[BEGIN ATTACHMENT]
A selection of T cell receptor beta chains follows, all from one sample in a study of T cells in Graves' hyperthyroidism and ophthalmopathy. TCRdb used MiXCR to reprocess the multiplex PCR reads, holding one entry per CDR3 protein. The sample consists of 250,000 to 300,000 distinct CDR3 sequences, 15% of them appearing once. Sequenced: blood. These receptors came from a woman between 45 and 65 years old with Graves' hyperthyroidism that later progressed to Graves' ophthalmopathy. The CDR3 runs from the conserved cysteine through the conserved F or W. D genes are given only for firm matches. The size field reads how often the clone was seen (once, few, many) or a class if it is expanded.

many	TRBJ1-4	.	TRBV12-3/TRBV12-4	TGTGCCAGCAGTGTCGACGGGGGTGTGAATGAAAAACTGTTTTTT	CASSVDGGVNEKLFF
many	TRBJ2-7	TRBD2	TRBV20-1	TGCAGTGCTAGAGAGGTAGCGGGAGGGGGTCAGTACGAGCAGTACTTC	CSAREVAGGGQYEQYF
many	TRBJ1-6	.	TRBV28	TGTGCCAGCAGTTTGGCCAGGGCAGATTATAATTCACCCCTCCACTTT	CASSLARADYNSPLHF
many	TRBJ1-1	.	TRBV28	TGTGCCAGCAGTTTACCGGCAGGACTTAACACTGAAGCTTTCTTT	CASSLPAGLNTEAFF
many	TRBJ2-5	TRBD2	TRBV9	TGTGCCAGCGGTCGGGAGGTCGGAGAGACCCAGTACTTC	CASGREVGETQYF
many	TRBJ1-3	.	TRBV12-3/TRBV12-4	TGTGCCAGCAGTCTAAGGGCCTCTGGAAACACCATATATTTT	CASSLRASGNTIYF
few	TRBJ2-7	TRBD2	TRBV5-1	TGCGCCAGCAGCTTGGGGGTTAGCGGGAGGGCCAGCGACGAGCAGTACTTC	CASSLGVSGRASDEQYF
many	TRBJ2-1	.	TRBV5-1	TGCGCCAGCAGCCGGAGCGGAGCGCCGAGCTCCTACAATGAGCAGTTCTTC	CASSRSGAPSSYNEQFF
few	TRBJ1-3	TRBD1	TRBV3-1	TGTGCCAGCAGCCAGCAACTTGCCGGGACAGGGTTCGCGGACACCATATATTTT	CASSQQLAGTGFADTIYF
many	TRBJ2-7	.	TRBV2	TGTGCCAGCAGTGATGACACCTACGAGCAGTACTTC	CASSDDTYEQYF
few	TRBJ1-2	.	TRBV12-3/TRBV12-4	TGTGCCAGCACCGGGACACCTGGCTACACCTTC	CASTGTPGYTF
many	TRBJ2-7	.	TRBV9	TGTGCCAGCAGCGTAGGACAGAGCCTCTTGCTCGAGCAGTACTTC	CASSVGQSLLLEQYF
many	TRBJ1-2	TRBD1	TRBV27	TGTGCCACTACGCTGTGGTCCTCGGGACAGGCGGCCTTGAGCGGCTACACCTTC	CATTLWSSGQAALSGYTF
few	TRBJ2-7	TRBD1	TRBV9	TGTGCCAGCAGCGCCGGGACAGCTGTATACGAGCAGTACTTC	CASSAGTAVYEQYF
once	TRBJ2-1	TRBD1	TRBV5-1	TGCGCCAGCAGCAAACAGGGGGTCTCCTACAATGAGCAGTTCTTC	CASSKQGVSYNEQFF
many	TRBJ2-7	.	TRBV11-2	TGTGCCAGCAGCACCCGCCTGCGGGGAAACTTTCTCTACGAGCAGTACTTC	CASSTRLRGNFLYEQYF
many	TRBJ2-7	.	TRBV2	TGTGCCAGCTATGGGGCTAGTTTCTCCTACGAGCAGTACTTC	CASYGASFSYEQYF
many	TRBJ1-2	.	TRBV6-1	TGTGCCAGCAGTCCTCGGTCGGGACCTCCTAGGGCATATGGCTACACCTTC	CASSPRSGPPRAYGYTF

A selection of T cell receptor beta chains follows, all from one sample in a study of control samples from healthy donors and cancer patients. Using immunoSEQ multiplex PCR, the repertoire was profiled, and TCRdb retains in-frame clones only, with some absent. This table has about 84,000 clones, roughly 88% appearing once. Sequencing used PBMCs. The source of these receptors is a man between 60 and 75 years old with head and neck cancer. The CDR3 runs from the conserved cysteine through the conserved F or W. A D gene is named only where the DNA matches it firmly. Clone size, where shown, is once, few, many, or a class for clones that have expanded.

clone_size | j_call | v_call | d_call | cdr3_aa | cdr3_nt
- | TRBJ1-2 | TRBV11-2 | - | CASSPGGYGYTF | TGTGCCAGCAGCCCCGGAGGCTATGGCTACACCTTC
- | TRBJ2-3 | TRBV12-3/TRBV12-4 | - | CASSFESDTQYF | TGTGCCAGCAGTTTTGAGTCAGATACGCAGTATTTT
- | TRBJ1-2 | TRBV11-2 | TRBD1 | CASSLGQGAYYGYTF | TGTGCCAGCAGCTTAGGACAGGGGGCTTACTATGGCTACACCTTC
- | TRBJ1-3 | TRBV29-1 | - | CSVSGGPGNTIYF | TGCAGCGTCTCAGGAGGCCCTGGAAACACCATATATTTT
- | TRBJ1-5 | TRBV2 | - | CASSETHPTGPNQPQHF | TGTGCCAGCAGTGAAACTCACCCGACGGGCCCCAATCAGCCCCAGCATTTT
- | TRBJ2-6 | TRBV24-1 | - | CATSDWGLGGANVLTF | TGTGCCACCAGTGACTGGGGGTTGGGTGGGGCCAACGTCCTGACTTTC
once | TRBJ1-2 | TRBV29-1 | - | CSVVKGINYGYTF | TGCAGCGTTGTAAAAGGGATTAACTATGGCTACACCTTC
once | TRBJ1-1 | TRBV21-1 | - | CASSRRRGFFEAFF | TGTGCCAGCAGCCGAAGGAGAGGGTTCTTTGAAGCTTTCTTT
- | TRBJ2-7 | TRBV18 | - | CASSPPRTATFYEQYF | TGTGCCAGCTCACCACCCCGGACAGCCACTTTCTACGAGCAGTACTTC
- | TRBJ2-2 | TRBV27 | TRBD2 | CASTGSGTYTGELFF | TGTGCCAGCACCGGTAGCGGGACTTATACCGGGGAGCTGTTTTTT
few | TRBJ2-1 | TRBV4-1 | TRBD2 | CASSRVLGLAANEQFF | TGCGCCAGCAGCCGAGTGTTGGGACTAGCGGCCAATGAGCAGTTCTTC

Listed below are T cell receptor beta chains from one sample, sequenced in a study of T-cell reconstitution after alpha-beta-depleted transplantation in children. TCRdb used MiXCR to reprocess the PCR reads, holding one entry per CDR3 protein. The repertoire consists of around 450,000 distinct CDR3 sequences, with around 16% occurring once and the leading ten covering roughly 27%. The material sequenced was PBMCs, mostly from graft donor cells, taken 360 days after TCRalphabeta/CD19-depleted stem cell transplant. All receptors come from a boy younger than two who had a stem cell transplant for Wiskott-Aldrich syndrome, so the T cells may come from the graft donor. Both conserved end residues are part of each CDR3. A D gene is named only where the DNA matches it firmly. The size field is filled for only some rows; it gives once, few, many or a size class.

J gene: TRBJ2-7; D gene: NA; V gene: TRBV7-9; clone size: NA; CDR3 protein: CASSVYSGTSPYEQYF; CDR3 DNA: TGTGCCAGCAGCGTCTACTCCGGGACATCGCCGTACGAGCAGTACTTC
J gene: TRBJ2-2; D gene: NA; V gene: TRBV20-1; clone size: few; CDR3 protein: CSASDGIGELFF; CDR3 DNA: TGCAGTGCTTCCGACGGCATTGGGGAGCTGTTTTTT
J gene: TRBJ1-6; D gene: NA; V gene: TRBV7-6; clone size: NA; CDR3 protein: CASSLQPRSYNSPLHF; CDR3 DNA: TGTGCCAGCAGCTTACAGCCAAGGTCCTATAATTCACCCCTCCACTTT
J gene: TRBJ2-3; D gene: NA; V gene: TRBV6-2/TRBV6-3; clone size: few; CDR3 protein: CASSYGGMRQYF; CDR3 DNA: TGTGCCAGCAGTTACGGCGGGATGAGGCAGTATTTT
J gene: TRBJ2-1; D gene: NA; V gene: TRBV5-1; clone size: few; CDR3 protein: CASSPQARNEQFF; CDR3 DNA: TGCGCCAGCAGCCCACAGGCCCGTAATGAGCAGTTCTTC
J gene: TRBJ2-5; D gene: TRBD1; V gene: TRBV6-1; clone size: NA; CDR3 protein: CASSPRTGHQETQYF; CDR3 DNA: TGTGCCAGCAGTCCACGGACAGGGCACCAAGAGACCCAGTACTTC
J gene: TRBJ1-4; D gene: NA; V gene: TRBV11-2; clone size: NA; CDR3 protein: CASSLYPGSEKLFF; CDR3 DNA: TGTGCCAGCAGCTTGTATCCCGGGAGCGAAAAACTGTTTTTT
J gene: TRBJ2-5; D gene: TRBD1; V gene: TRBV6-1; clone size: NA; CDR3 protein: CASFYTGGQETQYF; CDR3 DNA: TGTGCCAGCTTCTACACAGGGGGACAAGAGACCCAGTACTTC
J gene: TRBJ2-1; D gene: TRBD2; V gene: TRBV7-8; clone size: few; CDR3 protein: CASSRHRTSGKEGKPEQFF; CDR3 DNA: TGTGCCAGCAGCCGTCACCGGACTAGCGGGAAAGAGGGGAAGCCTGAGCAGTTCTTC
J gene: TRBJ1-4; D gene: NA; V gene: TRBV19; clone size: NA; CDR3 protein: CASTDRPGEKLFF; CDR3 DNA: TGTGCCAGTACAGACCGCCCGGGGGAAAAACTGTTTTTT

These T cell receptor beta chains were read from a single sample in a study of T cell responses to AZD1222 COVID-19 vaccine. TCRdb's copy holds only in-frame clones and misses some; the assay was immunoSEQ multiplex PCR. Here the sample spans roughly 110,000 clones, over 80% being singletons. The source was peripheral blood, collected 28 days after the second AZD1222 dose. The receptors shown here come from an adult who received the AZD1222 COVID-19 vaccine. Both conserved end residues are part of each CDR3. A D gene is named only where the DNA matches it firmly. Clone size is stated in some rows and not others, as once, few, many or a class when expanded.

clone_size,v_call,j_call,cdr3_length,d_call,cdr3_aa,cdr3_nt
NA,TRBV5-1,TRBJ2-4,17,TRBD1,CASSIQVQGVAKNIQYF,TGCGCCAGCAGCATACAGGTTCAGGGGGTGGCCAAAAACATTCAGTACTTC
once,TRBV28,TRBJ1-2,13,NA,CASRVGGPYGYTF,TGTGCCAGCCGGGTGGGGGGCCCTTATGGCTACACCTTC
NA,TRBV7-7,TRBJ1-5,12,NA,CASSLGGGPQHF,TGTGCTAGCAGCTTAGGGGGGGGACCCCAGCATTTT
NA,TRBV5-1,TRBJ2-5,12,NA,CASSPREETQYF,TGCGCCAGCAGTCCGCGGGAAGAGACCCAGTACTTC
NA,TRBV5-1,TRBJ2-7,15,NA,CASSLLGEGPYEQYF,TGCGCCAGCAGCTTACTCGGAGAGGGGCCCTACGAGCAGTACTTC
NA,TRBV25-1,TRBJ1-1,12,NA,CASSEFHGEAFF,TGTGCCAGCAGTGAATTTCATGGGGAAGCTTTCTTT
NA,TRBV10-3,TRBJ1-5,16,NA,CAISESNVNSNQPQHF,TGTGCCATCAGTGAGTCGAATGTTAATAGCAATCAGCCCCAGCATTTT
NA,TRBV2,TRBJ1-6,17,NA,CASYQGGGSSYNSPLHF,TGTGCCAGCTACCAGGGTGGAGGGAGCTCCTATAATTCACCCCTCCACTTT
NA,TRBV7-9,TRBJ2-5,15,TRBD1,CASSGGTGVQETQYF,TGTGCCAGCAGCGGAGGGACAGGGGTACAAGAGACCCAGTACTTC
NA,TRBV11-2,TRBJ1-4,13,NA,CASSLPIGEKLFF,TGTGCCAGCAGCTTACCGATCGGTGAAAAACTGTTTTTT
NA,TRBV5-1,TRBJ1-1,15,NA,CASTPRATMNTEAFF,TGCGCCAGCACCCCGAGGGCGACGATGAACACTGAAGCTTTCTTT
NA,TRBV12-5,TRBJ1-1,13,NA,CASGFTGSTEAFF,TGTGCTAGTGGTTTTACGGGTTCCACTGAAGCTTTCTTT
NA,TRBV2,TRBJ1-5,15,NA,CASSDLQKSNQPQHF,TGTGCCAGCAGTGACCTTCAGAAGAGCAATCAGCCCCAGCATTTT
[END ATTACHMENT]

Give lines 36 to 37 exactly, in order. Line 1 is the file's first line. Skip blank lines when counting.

J gene: TRBJ1-6; D gene: NA; V gene: TRBV7-6; clone size: NA; CDR3 protein: CASSLQPRSYNSPLHF; CDR3 DNA: TGTGCCAGCAGCTTACAGCCAAGGTCCTATAATTCACCCCTCCACTTT
J gene: TRBJ2-3; D gene: NA; V gene: TRBV6-2/TRBV6-3; clone size: few; CDR3 protein: CASSYGGMRQYF; CDR3 DNA: TGTGCCAGCAGTTACGGCGGGATGAGGCAGTATTTT